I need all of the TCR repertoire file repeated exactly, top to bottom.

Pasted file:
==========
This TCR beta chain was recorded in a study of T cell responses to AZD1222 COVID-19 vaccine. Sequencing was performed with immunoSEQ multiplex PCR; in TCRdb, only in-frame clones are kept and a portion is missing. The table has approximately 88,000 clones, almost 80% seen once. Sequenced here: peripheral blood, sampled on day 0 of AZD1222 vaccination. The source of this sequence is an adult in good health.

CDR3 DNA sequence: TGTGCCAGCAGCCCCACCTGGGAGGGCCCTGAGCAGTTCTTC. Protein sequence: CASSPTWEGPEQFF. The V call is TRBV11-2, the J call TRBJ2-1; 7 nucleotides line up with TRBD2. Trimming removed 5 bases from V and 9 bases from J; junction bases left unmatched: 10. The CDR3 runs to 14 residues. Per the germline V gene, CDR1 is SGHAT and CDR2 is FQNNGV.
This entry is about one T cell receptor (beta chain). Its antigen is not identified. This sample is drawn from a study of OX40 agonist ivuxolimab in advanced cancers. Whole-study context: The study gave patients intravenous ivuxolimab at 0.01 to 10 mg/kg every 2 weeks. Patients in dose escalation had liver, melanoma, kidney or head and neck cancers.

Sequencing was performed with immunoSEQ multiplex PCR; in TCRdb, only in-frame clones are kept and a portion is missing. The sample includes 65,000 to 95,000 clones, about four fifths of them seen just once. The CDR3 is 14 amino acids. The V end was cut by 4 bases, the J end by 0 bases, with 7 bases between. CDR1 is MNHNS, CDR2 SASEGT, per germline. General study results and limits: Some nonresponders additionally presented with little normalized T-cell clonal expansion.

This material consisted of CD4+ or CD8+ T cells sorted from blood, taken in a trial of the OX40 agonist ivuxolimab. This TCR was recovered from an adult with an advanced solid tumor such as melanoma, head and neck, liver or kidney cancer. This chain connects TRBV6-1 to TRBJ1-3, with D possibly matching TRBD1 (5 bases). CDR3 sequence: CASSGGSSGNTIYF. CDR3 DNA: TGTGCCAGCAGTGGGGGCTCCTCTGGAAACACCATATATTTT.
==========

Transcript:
This TCR beta chain was recorded in a study of T cell responses to AZD1222 COVID-19 vaccine. Sequencing was performed with immunoSEQ multiplex PCR; in TCRdb, only in-frame clones are kept and a portion is missing. The table has approximately 88,000 clones, almost 80% seen once. Sequenced here: peripheral blood, sampled on day 0 of AZD1222 vaccination. The source of this sequence is an adult in good health.

CDR3 DNA sequence: TGTGCCAGCAGCCCCACCTGGGAGGGCCCTGAGCAGTTCTTC. Protein sequence: CASSPTWEGPEQFF. The V call is TRBV11-2, the J call TRBJ2-1; 7 nucleotides line up with TRBD2. Trimming removed 5 bases from V and 9 bases from J; junction bases left unmatched: 10. The CDR3 runs to 14 residues. Per the germline V gene, CDR1 is SGHAT and CDR2 is FQNNGV.
This entry is about one T cell receptor (beta chain). Its antigen is not identified. This sample is drawn from a study of OX40 agonist ivuxolimab in advanced cancers. Whole-study context: The study gave patients intravenous ivuxolimab at 0.01 to 10 mg/kg every 2 weeks. Patients in dose escalation had liver, melanoma, kidney or head and neck cancers.

Sequencing was performed with immunoSEQ multiplex PCR; in TCRdb, only in-frame clones are kept and a portion is missing. The sample includes 65,000 to 95,000 clones, about four fifths of them seen just once. The CDR3 is 14 amino acids. The V end was cut by 4 bases, the J end by 0 bases, with 7 bases between. CDR1 is MNHNS, CDR2 SASEGT, per germline. General study results and limits: Some nonresponders additionally presented with little normalized T-cell clonal expansion.

This material consisted of CD4+ or CD8+ T cells sorted from blood, taken in a trial of the OX40 agonist ivuxolimab. This TCR was recovered from an adult with an advanced solid tumor such as melanoma, head and neck, liver or kidney cancer. This chain connects TRBV6-1 to TRBJ1-3, with D possibly matching TRBD1 (5 bases). CDR3 sequence: CASSGGSSGNTIYF. CDR3 DNA: TGTGCCAGCAGTGGGGGCTCCTCTGGAAACACCATATATTTT.